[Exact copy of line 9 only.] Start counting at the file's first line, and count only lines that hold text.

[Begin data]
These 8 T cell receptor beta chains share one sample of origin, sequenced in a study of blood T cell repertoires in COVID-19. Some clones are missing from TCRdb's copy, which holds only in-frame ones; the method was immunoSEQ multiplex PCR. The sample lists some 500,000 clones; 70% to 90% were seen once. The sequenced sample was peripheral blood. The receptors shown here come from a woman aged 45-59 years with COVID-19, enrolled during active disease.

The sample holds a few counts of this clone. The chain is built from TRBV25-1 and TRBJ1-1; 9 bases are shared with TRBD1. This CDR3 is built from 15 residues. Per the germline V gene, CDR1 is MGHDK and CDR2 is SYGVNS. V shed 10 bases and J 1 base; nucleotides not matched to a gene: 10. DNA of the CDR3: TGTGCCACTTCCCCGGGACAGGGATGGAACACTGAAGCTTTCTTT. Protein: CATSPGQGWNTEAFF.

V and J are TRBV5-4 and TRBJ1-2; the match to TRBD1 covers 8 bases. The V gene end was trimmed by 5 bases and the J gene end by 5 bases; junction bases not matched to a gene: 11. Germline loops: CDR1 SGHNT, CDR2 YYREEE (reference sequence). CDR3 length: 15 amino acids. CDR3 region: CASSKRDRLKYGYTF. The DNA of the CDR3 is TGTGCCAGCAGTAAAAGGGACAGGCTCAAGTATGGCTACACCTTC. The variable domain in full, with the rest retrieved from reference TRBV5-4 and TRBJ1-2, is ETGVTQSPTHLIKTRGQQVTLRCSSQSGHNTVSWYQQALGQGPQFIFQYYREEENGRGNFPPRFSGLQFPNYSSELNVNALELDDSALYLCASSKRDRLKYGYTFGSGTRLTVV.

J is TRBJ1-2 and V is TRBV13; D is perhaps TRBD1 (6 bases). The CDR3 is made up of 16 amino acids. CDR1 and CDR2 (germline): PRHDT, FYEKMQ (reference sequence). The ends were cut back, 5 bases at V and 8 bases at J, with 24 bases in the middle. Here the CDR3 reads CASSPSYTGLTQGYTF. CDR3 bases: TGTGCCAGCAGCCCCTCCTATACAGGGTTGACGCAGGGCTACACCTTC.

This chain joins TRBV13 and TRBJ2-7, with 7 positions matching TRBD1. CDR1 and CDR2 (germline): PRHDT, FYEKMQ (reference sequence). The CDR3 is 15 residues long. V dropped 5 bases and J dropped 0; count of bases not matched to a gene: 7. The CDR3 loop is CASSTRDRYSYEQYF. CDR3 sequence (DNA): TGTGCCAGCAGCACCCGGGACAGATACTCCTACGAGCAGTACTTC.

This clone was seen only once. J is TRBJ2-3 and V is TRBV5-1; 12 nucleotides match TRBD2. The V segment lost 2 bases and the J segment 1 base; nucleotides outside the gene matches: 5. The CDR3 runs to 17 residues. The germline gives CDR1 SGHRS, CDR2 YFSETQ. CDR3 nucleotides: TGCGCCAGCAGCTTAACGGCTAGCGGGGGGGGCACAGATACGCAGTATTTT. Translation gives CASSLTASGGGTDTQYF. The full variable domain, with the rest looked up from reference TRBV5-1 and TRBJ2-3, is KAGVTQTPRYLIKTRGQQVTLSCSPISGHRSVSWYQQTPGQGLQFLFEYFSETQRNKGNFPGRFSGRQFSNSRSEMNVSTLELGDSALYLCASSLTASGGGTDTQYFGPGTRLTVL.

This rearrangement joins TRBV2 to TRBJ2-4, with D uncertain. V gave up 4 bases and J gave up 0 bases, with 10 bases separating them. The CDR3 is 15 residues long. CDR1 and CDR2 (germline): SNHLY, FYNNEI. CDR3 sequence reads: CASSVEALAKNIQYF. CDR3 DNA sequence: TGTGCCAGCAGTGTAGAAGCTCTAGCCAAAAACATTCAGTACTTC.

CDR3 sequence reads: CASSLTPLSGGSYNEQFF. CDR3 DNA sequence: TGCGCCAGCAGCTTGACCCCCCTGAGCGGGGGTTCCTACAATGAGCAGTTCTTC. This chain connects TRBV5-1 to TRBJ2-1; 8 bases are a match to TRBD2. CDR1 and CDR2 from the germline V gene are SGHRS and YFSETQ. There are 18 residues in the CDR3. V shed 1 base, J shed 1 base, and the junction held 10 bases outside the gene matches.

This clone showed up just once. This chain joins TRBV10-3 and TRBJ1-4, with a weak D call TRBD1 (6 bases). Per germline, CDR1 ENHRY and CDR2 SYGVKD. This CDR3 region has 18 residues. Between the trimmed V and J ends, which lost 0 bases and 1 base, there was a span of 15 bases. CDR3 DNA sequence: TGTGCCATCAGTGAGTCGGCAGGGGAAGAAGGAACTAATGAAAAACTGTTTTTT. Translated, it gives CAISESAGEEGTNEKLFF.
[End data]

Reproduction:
This clone showed up just once. This chain joins TRBV10-3 and TRBJ1-4, with a weak D call TRBD1 (6 bases). Per germline, CDR1 ENHRY and CDR2 SYGVKD. This CDR3 region has 18 residues. Between the trimmed V and J ends, which lost 0 bases and 1 base, there was a span of 15 bases. CDR3 DNA sequence: TGTGCCATCAGTGAGTCGGCAGGGGAAGAAGGAACTAATGAAAAACTGTTTTTT. Translated, it gives CAISESAGEEGTNEKLFF.